Typically, HSA consolidation is tax-free. You do not owe taxes for rolling over cash or securities. If investments are potentially sold, however, state taxes may be owed on capital gains (depending on where you live).

Specifically, for residents of California and New Jersey, HSAs do not receive special state tax treatment. In these states, HSAs are viewed like typical brokerage accounts, and state taxes may be owed on dividends, interest, and capital gains.

In New Hampshire and Tennessee, HSAs don’t receive any state tax benefits on the sale of investments, but capital gains are not taxed in these states. That means consolidating accounts won’t result in additional taxes (although dividends and interest earned remain taxable in New Hampshire, Tennessee does not tax dividends and interest).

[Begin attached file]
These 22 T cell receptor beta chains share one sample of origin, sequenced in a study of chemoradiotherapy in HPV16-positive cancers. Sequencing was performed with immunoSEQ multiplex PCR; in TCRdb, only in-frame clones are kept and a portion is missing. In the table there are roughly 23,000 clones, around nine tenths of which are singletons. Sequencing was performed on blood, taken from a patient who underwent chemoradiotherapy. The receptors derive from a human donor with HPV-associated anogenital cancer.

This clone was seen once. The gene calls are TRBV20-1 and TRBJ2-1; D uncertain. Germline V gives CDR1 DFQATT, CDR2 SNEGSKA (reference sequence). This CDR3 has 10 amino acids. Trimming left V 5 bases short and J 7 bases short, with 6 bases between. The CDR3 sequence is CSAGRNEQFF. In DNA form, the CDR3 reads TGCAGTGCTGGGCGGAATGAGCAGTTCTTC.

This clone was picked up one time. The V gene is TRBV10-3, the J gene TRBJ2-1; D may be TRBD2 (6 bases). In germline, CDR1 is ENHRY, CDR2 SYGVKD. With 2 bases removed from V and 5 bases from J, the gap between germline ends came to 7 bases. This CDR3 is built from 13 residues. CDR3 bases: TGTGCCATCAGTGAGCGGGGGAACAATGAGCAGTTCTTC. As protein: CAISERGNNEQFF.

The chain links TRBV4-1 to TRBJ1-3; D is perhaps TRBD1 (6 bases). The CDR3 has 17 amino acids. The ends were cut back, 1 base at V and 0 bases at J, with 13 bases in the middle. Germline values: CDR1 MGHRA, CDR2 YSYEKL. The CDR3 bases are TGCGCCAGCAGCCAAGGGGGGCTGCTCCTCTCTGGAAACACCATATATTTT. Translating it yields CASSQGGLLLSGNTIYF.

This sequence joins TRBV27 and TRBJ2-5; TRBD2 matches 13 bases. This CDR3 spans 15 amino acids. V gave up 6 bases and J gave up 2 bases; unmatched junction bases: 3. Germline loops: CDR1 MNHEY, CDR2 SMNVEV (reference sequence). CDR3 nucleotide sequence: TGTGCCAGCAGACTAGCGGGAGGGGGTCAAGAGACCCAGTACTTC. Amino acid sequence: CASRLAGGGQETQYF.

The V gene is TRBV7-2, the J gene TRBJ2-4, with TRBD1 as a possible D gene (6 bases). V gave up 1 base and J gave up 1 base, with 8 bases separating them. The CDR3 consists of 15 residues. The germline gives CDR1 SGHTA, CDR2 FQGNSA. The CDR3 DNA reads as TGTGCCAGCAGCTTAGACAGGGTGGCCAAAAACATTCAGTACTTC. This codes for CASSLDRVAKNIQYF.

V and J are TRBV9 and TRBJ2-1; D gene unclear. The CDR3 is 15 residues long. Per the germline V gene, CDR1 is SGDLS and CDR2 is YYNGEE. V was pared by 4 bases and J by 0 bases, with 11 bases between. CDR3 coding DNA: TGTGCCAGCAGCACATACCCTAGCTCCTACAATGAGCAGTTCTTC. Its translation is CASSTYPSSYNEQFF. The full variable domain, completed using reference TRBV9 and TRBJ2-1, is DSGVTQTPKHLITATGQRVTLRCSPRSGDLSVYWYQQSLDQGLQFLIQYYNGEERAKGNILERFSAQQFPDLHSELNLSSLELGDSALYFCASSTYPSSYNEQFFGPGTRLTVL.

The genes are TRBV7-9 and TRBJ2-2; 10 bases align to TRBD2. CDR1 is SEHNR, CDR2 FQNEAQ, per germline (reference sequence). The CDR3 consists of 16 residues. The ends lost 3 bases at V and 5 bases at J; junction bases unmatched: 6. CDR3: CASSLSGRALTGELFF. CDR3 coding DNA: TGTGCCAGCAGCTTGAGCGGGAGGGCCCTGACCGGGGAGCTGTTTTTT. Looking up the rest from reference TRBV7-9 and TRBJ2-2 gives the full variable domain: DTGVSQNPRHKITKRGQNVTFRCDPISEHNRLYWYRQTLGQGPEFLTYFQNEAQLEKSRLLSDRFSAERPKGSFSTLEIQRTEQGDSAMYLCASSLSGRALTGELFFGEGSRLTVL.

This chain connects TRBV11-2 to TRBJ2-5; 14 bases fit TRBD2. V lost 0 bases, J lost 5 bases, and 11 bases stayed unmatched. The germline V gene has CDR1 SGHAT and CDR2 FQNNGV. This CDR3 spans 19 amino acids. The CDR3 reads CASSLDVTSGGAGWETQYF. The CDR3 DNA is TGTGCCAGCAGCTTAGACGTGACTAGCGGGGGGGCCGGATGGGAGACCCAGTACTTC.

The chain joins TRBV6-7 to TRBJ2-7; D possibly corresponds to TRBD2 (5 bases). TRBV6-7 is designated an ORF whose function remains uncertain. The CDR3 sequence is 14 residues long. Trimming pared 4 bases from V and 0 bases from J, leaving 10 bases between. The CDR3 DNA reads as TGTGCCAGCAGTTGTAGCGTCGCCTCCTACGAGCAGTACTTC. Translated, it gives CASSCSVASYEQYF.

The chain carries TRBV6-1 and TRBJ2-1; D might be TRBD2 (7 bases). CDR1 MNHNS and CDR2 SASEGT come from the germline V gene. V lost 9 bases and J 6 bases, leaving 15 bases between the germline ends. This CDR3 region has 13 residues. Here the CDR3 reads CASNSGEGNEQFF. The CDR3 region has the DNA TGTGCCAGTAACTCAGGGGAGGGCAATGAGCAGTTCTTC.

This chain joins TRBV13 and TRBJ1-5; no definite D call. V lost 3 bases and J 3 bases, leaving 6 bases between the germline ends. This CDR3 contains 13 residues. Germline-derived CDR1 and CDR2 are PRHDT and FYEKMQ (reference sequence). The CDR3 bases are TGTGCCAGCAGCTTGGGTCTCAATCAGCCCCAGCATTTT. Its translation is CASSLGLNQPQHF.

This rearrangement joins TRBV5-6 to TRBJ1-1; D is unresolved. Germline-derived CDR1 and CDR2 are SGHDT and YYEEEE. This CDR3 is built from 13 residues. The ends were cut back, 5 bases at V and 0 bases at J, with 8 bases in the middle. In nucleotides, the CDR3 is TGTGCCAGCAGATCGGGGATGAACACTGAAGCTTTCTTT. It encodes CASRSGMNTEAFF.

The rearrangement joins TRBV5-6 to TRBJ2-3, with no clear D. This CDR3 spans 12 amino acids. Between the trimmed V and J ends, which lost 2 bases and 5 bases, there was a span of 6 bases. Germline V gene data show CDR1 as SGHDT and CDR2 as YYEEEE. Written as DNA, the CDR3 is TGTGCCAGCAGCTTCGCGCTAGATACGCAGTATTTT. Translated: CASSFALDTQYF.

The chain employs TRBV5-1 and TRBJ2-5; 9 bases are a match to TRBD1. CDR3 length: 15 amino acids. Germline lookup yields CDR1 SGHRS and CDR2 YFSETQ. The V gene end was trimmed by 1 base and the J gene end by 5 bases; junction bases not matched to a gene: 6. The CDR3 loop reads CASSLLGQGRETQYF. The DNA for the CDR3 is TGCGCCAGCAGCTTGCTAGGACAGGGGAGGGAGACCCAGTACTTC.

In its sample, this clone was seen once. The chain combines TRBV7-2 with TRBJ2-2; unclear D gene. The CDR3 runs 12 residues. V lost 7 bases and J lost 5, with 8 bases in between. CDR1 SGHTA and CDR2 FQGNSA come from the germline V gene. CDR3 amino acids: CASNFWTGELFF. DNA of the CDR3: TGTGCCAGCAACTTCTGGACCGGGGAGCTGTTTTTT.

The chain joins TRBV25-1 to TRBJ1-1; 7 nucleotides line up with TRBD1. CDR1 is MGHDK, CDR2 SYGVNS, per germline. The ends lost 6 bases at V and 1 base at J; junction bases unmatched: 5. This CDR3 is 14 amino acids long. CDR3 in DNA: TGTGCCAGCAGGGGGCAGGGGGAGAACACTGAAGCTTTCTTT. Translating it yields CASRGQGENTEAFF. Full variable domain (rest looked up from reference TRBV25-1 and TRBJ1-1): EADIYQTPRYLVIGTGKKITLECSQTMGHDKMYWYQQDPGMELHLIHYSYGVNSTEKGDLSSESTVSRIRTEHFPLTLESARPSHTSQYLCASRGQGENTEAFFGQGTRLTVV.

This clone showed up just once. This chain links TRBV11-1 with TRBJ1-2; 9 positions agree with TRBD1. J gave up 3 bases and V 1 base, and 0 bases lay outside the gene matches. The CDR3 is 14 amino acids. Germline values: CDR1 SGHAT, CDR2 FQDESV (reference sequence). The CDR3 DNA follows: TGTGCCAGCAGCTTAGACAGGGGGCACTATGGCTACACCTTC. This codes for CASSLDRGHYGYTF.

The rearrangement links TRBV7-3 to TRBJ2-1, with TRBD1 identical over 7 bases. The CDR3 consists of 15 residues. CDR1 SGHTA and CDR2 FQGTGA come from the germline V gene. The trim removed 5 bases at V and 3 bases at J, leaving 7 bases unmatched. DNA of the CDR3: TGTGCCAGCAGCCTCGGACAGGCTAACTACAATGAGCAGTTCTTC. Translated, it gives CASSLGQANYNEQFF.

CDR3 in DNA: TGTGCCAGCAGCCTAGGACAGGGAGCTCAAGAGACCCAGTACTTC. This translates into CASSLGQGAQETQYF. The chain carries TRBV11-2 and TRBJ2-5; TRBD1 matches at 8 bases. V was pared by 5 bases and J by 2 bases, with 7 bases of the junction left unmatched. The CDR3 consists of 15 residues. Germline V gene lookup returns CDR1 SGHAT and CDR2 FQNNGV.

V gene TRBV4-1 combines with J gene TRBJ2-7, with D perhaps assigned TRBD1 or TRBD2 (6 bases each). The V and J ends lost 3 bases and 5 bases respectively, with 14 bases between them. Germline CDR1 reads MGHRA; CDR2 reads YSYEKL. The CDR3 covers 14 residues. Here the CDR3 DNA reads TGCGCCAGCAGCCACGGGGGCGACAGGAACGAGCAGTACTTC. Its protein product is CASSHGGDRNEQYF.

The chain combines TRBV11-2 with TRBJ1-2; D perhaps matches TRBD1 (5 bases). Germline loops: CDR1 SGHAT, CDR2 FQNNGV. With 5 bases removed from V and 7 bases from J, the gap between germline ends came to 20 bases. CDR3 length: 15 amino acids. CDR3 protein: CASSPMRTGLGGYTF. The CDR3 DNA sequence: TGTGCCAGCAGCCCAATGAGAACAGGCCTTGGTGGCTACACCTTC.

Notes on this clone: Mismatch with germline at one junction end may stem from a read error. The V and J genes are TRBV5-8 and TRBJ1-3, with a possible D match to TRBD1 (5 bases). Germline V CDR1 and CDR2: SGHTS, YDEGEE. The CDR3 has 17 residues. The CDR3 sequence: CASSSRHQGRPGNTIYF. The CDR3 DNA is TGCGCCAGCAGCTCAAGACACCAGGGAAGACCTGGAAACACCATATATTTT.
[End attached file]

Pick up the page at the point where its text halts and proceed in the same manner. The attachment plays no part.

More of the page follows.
Benefits of HSA rollovers

You can consolidate your health savings in one place.

Because each job change typically means a new health plan, you may accumulate quite a few HSAs by retirement. Keeping up with all of those details, logins, and investments could be a chore. If you value centrality, it may be worthwhile to consolidate your HSAs.

You may minimize account fees.

Even if you didn’t have to pay fees while working for the employer that sponsored your HSA, that company may charge fees once you part ways—taking a bite out of your savings over time.

To show the potential benefit of rolling over an HSA with fees to a no-fee HSA provider, take this hypothetical example. Consider a 35-year-old with $50,000 saved between 2 HSAs. She holds $20,000 in a no-fee HSA and $30,000 in another with a 0.50% annual fee. If she consolidated her HSAs into the no-fee account, she might have almost $40,000 more over 30 years.